Financial and Monetary Systems

World Bank says global economy stabilizing and other economics stories to read

Published · Updated
New York skyline

The World Bank expects global growth to stabilize. Image: Photo by Patrick Tomasso on Unsplash

Joe Myers
Writer, Forum Agenda
  • This weekly round-up brings you the latest news from the world of economics and finance.
  • Top economy stories: World Bank says global economy is stabilizing; US Federal Reserve holds rates; German inflation increases in May.

1. World Bank says global economy is stabilizing

In its latest Global Economic Prospects report, the World Bank has said that the global economy is expected to stabilize this year – for the first time in three years.

However, it comes at a level that is weaker than recent historical standards. Global growth is expected to be 2.6% in 2024, before moving up to an average of 2.7% from 2025-2026.

In the decade before the COVID-19 pandemic, growth averaged 3.1%.

"Four years after the upheavals caused by the pandemic, conflicts, inflation, and monetary tightening, it appears that global economic growth is steadying," said Indermit Gill, the World Bank Group’s Chief Economist and Senior Vice President. "However, growth is at lower levels than before 2020."

Contributions to global economic growth
Contributions to growth. Image: World Bank

2. US Federal Reserve leaves rates steady

The US Federal Reserve has left interest rates steady at 5.25%-5.50%. Fed Chair Jerome Powell said policymakers were happy to leave rates where they are until a clear economic signal is sent that something else is needed - likely a bigger decline in price pressures or rising unemployment.

"These dynamics can continue as long as they continue," Powell said. "We've got a good strong labour market. We think we've been making progress toward the price stability goal. We're asking ... is our policy stance about right? And we think yes, it's about right."

The central bank's policy statement acknowledged 'modest further progress' on inflation in recent months, but said rate cuts would not be appropriate without 'greater confidence' that price pressures will continue to ease.

US inflation and interest rates
US inflation and interest rates. Image: Reuters

3. News in brief: Stories on the economy from around the world

Pakistan's finance minister has announced the government will set a budget deficit target of 6.9% of GDP in its fiscal year starting 1 July.

Retail inflation in India eased slightly in May, down to 4.75% year-on-year, compared to 4.83% in April.

India's retail inflation eases slightly in May
India's retail inflation. Image: Reuters

UK GDP stayed flat in April, following a 0.4% month-on-month rise in March. Wet weather likely hit construction and retail.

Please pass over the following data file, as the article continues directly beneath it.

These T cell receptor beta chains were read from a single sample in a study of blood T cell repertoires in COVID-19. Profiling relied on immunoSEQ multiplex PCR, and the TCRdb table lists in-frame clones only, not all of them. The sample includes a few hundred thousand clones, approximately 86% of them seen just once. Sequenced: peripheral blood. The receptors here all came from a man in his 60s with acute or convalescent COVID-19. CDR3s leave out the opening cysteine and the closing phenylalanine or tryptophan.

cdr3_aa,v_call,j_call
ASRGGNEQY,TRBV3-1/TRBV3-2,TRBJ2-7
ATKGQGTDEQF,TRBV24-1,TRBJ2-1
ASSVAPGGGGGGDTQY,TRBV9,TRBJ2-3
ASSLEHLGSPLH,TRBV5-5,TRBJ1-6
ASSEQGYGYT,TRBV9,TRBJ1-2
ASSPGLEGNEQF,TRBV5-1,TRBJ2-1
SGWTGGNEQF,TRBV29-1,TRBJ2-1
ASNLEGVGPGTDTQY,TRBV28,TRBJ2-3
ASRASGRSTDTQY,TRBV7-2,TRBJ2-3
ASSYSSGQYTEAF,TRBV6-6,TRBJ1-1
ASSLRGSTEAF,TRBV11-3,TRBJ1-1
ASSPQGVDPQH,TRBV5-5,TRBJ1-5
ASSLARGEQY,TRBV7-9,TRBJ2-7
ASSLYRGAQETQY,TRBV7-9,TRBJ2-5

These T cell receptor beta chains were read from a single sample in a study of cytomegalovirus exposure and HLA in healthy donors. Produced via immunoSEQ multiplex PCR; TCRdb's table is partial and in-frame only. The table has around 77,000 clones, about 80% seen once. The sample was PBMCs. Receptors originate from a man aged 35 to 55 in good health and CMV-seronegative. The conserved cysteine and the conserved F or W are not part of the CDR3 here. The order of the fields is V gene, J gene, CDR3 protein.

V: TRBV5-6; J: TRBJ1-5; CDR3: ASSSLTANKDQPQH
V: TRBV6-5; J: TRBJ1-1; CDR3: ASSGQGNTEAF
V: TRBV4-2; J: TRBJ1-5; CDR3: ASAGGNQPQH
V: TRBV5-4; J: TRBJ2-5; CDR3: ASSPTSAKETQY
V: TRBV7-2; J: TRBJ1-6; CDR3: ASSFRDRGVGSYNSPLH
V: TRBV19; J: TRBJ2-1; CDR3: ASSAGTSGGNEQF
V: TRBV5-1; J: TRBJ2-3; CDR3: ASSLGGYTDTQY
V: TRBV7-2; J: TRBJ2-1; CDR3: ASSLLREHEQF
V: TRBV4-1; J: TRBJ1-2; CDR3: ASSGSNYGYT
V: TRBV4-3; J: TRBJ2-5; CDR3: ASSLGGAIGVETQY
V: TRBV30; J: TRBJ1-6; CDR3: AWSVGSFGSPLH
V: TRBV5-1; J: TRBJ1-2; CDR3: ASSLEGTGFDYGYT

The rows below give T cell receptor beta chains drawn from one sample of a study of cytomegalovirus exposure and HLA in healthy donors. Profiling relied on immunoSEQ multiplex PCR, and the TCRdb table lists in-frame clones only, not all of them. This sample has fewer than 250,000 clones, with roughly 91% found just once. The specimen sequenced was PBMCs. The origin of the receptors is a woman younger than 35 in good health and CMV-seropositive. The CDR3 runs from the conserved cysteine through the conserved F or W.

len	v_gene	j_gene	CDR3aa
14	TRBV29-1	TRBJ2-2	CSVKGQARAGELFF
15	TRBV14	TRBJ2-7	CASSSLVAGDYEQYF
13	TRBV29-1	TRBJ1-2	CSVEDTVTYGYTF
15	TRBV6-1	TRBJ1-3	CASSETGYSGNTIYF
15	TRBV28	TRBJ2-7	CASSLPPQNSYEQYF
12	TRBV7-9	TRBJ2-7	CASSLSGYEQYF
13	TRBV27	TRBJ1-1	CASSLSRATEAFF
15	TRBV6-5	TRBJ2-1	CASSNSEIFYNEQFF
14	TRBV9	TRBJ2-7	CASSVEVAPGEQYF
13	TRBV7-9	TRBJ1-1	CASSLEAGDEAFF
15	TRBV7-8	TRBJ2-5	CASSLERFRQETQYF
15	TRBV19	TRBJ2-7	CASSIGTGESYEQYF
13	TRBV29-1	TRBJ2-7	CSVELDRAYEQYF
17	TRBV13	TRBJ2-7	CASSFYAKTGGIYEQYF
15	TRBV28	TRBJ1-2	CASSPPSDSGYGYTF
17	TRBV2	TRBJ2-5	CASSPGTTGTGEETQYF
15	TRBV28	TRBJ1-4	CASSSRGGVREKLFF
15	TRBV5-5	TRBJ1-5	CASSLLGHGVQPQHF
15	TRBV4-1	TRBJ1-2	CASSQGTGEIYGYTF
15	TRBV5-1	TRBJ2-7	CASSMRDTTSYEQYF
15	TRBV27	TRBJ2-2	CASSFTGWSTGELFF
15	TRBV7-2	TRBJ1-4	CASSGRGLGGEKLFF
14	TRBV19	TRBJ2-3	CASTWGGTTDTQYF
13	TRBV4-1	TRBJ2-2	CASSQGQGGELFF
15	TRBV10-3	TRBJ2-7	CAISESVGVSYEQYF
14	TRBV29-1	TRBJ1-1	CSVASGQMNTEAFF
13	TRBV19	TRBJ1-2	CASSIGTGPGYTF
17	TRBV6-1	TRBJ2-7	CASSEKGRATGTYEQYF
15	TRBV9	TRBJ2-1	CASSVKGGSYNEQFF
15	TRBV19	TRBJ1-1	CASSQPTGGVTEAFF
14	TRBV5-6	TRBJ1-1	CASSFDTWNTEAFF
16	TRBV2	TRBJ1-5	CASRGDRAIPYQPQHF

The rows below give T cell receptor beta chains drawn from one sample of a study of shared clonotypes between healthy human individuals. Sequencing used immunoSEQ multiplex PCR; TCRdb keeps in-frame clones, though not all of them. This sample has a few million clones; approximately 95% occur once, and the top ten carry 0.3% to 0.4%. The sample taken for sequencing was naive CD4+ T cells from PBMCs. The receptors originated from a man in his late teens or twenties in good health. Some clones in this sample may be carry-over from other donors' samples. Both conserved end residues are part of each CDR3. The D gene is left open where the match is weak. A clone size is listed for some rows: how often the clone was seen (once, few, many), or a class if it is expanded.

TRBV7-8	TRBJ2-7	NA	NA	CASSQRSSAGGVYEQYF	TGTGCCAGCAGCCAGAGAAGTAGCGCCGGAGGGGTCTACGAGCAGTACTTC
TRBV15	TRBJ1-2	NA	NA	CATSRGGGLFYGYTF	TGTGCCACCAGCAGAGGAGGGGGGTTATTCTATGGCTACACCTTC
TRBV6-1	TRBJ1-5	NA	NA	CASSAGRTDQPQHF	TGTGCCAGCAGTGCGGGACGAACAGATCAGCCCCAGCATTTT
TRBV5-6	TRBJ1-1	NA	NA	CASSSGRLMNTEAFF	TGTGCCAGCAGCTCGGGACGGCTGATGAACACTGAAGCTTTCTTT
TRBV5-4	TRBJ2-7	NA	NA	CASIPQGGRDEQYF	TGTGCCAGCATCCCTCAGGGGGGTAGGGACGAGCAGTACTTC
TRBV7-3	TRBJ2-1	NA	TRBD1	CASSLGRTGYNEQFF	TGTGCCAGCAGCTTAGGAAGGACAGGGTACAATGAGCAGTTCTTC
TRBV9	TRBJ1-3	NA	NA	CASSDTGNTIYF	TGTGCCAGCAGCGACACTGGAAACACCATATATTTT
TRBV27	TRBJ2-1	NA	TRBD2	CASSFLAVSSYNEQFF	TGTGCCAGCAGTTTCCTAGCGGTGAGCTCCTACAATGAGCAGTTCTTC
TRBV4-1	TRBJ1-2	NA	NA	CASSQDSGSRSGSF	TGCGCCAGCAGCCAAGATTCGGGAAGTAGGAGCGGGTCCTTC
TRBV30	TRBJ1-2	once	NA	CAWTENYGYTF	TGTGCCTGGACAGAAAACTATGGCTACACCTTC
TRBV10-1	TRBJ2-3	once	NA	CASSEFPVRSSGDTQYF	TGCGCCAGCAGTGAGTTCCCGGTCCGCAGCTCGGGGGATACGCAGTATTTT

German inflation increased in May, as a result of higher services prices. Consumer prices, harmonized with other European Union countries, rose 2.8% last month.

The World Bank has warned that poverty is more widespread in Myanmar than at any time in the past six years. Growth is unlikely to exceed 1% this fiscal year, either.

The US core consumer price index – which doesn't include food or energy – rose 3.4% year-on-year in May, its slowest pace in over three years.

Thailand's central bank has kept its key interest rate the same – sitting at 2.5%.

Argentine inflation cooled to 4.2% month-on-month in May, down from 8.8% in April. Inflation in the 12 months through May stood at 276.4%.

Japan's wholesale inflation increased in May at its fastest pace in nine months, rising 2.4% year-on-year.

Serbia has cut interest rates for the first time since 2020, reducing its key rate by 25 basis points to 6.25%.

4. More on finance and the economy from Agenda

As highlighted by this year’s Global Gender Gap Report, the hiring rate of women into leadership roles continues to decline. Here’s why we need sustained and systematic efforts to get women into leadership roles in an AI-driven workplace.

Asia-Pacific is expected to be the fastest-growing region in the global economy, but it faces the challenge of balancing economic growth with tackling climate change. Here’s how prioritizing a green economy can help the region.

An estimated $75 trillion is required to reach net zero by 2050, but high interest rates pose a challenge. This article explores what impact higher interest rates have on investment in the energy transition and the levels policy-makers can pull.

Related topics:
Financial and Monetary SystemsGeo-Economics and Politics
1. World Bank says global economy is stabilizing2. US Federal Reserve leaves rates steady3. News in brief: Stories on the economy from around the world4. More on finance and the economy from Agenda

About Us



Partners & Members

  • Sign in
  • Join Us

Language Editions

Privacy Policy & Terms of Service

© 2024 World Economic Forum